Back in 1945, there was a newspaper published in Vallejo called The Vallejo Observer. The first issue was published on Friday, March 30, 1945. The publisher?s pledge was on the front page. The publisher was Arthur W. Scott. The editor of the first issue was Frank S. Shipp. It was a ?black? publication, thriving on Vallejo?s relationship with Mare Island and the servicemen who worked there. The Vallejo Observer featured mostly national stories and some local society type articles. A headline about a local event was featured when someone notable came to town. Some of us might be able to look back nostalgically to when the paper was delivered by a boy you knew, on a bike. Back then the newspaper did not compete with the World Wide Web as a source for the news. But even today, the newspaper remains one of the most engaging of mediums. There is nothing quite like your morning paper. It probably becomes a little greasy from the bit of butter on your fingers. Maybe you spill a little coffee on it. You can let the radio fade to the background of your subconscious mind and just get into your newspaper. You can turn the pages without getting shuffled from one link to another in search of the information you actually want, or might not even know you want yet, until you come across it on the next page, staring back at you like a surprise.

The newspaper is really a document of the art of living. None of us really has a handle on how we are changing, but take one look at those old newspapers and it is very clear that we are indeed changing all the time. The newspaper stays in touch with the pulse of a community, making its work the documentation of how we live, and why we do the things we do over and over again.

The routines set up by deadlines contribute to the sensitivity that newspapers have to social conventions. Many of our most important events and experiences happen, for obvious reasons, after business hours. So a newspaper must become familiar with the social calendar and work within its boundaries. These are the things that make life interesting, make you want to turn the page, and see what else there is that can surprise and delight you, or inform you about something relevant to you. You didn?t know, and might have no other way of making the discovery. You can tune out the TV, keep your sticky bun fingers off your keyboard, and unfold the mystery of a fresh newspaper, one page at a time. Your friendly local reporter was there, documenting the art of living in your place and time.

The art of living in high school. The art of living with pollution. The art of living with regret. The art of living Free. The art of living for a cause. The art of living for yourself. The art of living one more day. The art of living together. The art of living single. The art of cooking for one. The art of cooking for two. The art of cooking for an extended family. The art that is your garden. The art in your garden. The art in your heart. The art of Love.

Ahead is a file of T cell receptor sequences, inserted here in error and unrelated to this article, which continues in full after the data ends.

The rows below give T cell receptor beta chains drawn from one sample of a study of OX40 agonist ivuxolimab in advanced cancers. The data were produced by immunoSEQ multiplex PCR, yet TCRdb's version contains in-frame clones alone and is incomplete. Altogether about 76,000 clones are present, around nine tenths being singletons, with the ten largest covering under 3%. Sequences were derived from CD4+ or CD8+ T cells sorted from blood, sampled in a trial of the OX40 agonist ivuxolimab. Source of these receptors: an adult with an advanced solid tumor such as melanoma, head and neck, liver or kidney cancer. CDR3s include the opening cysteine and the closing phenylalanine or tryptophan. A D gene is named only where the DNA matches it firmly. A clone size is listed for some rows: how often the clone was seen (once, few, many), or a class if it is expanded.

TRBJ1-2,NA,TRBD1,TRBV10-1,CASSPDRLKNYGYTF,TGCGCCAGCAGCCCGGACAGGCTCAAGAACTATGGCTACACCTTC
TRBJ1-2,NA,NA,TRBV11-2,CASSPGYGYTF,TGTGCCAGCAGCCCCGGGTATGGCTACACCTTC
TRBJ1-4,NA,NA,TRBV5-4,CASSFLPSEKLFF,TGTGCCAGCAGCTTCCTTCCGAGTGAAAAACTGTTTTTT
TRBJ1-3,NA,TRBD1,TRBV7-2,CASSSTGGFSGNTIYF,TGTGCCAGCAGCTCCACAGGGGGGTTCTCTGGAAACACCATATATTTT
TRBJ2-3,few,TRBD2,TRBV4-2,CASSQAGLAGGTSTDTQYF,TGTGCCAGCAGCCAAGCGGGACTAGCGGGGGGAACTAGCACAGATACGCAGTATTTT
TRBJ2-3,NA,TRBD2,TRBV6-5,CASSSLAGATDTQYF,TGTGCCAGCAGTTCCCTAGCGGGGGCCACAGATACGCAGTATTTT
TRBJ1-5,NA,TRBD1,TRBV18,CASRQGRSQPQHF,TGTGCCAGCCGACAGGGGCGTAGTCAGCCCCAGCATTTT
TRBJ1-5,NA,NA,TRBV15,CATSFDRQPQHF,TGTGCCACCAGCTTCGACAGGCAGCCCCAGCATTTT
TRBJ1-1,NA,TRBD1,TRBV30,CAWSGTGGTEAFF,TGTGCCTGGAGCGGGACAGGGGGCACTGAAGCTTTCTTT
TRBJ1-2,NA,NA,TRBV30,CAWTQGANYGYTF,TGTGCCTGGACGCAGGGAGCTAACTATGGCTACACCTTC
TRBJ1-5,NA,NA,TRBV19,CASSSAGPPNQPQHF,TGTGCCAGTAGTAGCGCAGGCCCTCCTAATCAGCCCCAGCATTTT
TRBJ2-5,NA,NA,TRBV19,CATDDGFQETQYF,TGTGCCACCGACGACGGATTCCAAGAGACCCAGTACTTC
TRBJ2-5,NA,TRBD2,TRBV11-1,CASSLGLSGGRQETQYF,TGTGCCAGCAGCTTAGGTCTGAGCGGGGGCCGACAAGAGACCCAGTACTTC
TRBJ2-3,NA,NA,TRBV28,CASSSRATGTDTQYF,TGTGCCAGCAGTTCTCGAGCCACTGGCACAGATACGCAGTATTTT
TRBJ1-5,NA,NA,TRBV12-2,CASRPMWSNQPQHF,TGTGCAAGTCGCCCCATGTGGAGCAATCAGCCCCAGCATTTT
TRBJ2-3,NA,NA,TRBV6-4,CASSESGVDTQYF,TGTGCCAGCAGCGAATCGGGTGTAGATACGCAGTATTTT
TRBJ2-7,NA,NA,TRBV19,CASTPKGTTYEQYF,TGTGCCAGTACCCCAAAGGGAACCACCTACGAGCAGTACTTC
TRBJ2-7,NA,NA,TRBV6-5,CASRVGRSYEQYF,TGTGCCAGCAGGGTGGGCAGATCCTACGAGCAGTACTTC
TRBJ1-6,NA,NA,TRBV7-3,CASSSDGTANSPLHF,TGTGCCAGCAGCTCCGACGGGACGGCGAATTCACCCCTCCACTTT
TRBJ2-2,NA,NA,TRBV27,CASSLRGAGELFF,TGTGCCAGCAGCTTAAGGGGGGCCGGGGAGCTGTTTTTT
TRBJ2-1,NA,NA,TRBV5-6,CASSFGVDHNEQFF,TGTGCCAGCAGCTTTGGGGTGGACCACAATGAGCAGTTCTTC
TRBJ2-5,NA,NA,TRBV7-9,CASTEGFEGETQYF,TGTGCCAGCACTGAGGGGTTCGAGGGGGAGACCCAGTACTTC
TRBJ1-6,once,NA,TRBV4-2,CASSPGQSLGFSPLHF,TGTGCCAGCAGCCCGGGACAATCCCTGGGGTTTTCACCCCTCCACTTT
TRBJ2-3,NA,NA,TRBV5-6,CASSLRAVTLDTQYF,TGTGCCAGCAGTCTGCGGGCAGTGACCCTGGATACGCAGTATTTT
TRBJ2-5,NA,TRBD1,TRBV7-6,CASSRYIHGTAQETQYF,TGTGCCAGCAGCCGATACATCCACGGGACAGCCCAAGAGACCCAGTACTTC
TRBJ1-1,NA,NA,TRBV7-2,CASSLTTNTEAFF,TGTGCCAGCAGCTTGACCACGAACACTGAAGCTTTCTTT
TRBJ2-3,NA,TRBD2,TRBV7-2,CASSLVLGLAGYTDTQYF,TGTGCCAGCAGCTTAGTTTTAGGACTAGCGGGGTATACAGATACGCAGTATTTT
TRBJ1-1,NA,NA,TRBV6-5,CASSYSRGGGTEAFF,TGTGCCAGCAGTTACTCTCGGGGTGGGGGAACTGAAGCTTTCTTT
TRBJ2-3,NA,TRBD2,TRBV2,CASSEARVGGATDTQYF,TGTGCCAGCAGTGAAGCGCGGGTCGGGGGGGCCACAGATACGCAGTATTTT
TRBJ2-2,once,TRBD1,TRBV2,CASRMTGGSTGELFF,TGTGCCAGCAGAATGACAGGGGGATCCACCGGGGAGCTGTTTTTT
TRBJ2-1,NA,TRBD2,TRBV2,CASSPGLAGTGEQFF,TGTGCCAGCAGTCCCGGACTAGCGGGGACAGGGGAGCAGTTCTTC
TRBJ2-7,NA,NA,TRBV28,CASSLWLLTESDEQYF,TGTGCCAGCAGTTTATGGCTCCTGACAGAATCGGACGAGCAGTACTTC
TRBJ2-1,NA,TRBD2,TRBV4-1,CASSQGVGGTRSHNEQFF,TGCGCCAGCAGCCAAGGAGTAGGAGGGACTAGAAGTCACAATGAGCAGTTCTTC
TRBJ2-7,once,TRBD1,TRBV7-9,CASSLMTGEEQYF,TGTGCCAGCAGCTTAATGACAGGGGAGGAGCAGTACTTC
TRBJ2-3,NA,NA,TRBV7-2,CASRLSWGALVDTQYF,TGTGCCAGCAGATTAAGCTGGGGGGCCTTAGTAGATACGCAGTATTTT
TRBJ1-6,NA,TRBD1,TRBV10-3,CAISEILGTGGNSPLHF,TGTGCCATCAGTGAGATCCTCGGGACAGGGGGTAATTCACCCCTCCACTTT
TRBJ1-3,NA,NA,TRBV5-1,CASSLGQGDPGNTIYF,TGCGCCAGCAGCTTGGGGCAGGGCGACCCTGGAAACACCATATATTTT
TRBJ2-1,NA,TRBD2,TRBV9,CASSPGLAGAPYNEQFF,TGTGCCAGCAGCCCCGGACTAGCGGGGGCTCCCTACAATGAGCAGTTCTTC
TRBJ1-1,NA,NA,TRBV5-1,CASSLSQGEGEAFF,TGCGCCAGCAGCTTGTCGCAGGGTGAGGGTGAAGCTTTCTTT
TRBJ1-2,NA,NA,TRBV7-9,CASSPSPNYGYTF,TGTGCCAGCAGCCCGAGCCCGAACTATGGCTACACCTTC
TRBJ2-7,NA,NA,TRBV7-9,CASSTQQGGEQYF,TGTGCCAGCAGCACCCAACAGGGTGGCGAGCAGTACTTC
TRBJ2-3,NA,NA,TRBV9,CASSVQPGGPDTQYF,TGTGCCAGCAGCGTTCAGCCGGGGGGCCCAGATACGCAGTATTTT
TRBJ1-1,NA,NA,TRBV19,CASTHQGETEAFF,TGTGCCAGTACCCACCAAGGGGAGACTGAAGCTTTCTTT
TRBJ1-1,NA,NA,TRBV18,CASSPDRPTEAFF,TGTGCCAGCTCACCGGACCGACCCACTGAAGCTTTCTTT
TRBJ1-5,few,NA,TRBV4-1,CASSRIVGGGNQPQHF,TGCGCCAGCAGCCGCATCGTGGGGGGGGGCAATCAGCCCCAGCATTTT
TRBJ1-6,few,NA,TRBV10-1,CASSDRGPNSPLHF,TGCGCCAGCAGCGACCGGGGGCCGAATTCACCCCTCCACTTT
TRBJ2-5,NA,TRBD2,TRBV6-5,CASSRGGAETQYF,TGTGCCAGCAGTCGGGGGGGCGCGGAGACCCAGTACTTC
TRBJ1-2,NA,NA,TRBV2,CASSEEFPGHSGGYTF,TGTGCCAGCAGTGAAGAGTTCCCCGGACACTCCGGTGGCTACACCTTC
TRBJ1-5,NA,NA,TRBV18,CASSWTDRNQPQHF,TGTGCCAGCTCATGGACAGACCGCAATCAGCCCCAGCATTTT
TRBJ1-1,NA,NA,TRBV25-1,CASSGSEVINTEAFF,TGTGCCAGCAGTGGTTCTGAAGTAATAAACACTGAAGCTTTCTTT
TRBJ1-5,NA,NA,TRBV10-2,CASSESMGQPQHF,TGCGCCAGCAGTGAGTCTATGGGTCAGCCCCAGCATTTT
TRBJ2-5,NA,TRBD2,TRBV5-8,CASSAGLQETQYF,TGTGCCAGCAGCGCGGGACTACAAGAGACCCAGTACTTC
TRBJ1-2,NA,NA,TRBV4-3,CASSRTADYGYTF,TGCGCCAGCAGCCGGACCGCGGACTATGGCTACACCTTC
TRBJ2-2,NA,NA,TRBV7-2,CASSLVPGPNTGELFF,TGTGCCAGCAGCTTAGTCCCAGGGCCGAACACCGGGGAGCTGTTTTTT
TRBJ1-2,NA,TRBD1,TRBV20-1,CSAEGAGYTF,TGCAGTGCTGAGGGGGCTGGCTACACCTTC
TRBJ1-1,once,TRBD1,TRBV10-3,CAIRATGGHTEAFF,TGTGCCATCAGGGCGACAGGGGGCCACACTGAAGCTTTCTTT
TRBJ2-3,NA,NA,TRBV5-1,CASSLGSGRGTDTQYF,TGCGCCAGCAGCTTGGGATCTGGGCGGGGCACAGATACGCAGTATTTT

Then there is the art of living black. The art of living black has been beat into the streets of Vallejo by the heels of service men and workmen and bluesmen, and now the professionals of all sorts, and painters and sculptors and photographers and other exhibiting artists in search of the holy grail of an affordable artist?s studio.

The Richmond Arts Center has included in its Art of Living Black 2006, (now a ten year old event) two satellite exhibitions in Vallejo, at Ethnic Notions Gallery on Georgia Street, (newly transplanted from Benicia), and The Fetterly Gallery on Sonoma Boulevard in the Vallejo Shopping Plaza. You?ll find Michelle Snyder?s take on the exhibition on page five. If you venture in to the back of the shopping plaza, you?ll find the Fetterly Gallery, part of the Vallejo Community Arts Foundation, next to the Tae Kwon Do School. Take a look at the exhibition and write an old fashioned letter to the editor about your take on the art there. Then come downtown to the Ethnic Notions Gallery, across from the Georgia Street Plaza, (on your way down to the historic Vallejo/Mare Island waterfront.) Then come by Listen & Be Heard Poetry Caf?, read the paper, pen a letter to the editor about your experience while you enjoy a hot drink, and drop it in our mailbox before you leave.

The Art of Living Black 2006
Featuring artwork by over 100 artists
January 24 – March 19, 2006, Richmond Art Center
Artist?s Talks: Saturday, February 18, 2 pm
The group exhibition at RAC includes artwork by over 100 emerging and established artists, with additional work by the three Jan Hart-Schuyers Artistic Achievement Award recipients: Raymond L. Haywood, Michael Johnson and Orlonda Uffre.

Richmond Memorial Auditorium
Saturday & Sunday, March 4 & 5, 11 am – 5 pm
Richmond Center Civic Center Plaza
Macdonald Avenue and 25th Street
Various Bay Area locations
Saturday & Sunday, March 11 & 12, 11 am – 5 pm
The Art Tour will take place over two consecutive weekends. The first weekend (March 4 & 5) over 50 artists will display and sell their work at the Richmond Convention Center?s Memorial Auditorium. The second weekend (March 11 & 12) participating artists invite the public to visit their studios at locations throughout the Bay Area. Artworks for sale include paintings, sculptures, jewelry and ceramics.

Barnes & Noble Bookstore (Jack London Square, Oakland), Craft and Cultural Arts Gallery (Oakland) Ethnic Notions (Vallejo), Fetterly Gallery (Vallejo). Joyce Gordon Gallery (Oakland), San Pablo Art Gallery (San Pablo), Sargent Johnson Gallery (San Francisco), Women?s Cancer Resource Center (Oakland)